East Asian technological innovations have long outpaced those in the West. Products that sound like recent or even future innovations to most Westerners have been available for decades in Asia, particularly in Japan. These include:
· A handheld device that enables customers to order food and drinks from their karaoke room.
· A button attached to the table that customers push to alert a waitress.
· A slew of vending machines that sell everything you can imagine: alcohol, ramen, underwear, umbrellas, rice, newspapers, cell phones.
· Love hotels where guests can check in discreetly without interacting with other human beings.
Tourists visiting Japan for the first time often feel compelled to take a photo of the ubiquitous high-tech washlet toilets. These fixtures are hardly new; they have been on the market since 1980 and have more than 80 percent market penetration. Years before the Internet of Things became a phenomenon in the West, Japanese people were using their mobile phones to run their baths remotely while in a cab. They were also using a single card on their phones to buy groceries from a store, get green tea from a vending machine, and pay the fare for trains and buses.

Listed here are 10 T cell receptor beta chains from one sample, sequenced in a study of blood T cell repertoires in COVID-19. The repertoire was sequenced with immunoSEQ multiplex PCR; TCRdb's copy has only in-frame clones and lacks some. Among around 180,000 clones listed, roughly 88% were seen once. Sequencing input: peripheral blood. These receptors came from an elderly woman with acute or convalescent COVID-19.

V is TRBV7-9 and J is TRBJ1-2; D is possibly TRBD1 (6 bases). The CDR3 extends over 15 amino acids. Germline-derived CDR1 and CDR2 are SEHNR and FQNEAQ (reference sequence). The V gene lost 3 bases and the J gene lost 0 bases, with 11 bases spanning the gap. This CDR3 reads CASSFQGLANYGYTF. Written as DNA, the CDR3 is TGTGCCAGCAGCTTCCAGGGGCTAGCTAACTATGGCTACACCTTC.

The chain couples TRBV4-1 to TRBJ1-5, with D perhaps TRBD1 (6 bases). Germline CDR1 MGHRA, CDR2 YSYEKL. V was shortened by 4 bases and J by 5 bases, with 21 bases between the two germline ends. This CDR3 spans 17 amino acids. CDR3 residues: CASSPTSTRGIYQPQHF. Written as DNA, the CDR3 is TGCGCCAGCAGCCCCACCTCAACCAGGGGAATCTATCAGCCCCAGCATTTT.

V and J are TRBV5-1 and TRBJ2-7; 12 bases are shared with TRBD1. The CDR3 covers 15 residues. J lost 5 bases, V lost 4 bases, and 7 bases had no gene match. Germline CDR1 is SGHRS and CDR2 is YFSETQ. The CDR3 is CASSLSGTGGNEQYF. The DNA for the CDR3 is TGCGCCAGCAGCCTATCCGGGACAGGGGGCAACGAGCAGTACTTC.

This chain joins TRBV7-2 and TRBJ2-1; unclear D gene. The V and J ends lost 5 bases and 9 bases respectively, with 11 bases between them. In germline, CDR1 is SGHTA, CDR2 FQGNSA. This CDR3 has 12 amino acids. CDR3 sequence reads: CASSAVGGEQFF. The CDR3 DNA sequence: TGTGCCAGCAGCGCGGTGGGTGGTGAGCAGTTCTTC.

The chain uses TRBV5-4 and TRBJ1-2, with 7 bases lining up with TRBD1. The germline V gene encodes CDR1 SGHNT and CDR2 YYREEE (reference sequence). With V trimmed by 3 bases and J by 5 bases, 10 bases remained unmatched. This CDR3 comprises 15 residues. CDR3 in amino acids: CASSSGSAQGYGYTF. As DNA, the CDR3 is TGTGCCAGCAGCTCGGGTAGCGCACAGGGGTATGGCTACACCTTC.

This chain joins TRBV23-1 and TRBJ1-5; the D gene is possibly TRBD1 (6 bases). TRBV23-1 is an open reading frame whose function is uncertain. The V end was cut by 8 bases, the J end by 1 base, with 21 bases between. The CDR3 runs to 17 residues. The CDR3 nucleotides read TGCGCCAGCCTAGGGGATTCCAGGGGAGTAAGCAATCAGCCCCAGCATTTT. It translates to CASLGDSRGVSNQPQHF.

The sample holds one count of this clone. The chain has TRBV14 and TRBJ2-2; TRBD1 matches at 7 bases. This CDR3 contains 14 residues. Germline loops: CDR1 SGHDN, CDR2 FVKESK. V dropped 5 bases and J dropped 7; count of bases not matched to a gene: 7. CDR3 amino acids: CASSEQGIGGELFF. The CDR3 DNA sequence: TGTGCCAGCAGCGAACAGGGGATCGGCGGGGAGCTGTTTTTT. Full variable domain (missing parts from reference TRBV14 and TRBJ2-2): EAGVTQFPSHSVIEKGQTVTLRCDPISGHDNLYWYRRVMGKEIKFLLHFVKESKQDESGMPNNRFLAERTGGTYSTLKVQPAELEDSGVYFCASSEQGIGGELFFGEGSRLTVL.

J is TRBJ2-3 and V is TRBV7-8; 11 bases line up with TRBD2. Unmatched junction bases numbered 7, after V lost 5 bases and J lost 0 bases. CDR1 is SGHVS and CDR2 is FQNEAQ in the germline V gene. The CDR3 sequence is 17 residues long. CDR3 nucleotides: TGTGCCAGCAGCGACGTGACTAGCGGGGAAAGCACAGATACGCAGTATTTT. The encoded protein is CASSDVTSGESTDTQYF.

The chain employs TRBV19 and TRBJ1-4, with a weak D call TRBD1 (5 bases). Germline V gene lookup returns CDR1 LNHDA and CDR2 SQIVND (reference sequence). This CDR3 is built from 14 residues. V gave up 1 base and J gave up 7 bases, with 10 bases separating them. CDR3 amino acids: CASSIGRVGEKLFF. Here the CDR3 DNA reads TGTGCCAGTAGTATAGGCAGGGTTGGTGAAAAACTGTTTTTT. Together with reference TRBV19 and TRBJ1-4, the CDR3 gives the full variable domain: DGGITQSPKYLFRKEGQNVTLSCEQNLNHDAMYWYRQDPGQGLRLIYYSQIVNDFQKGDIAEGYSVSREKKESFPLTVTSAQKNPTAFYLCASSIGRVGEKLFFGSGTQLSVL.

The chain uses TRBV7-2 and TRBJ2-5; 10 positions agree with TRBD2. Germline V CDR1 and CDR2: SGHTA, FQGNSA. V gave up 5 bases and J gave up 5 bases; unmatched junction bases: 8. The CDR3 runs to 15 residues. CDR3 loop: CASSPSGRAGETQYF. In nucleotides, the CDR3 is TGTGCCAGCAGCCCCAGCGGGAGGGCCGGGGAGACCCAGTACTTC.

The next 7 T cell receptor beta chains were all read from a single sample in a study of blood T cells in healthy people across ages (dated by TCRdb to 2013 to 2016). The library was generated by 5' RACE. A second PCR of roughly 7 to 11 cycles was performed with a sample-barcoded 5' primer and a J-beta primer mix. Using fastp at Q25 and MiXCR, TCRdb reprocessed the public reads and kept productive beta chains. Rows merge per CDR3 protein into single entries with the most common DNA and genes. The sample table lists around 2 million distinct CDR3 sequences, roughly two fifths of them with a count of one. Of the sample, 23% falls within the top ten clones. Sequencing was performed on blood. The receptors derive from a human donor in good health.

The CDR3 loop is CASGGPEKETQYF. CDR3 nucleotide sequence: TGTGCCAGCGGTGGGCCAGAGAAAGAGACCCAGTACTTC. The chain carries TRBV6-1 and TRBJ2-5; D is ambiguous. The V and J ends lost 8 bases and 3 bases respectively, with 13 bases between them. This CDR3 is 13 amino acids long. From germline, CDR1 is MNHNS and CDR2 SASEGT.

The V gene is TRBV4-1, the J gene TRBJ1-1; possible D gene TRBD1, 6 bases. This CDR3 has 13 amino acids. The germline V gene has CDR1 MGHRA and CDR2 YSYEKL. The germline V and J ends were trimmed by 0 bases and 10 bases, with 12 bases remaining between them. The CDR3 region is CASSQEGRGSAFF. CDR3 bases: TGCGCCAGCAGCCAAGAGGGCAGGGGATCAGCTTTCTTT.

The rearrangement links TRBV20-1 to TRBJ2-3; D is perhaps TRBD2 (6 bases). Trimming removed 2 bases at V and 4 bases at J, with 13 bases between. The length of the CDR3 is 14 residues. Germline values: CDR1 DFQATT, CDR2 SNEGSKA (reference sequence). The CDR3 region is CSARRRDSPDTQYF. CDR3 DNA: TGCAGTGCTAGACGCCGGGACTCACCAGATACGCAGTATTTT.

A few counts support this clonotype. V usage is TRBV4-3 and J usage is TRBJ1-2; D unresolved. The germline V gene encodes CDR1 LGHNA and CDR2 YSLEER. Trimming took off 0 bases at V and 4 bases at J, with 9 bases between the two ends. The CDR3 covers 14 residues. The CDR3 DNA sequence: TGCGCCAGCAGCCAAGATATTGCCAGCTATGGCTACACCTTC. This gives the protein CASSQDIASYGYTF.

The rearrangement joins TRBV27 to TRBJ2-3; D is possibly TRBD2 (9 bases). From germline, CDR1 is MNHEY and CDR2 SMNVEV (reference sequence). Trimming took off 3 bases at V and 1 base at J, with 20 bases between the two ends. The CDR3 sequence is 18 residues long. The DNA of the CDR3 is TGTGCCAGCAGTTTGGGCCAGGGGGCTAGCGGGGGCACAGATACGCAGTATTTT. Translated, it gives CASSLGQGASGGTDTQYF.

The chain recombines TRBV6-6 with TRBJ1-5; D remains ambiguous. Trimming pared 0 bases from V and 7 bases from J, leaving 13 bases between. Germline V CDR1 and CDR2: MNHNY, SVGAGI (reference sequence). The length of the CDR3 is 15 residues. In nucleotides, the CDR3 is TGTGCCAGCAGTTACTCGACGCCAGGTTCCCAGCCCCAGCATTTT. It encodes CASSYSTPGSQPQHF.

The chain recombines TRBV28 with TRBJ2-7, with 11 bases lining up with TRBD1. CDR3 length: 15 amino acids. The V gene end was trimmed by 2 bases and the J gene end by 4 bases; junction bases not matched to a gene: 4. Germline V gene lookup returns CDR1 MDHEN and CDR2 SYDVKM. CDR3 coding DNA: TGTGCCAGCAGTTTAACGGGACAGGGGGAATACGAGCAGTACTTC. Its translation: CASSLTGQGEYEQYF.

Evidence from cross-national academic research suggests that the speed of innovation adoption has historically been significantly faster in Japan, South Korea, and Taiwan than in the U.S. Aside from various market conditions and economic factors, why have Japanese people historically been more comfortable than Westerners with the new and the strange?
Stream or download the podcast here Digital Human: Series 18, Ep 1 – Animism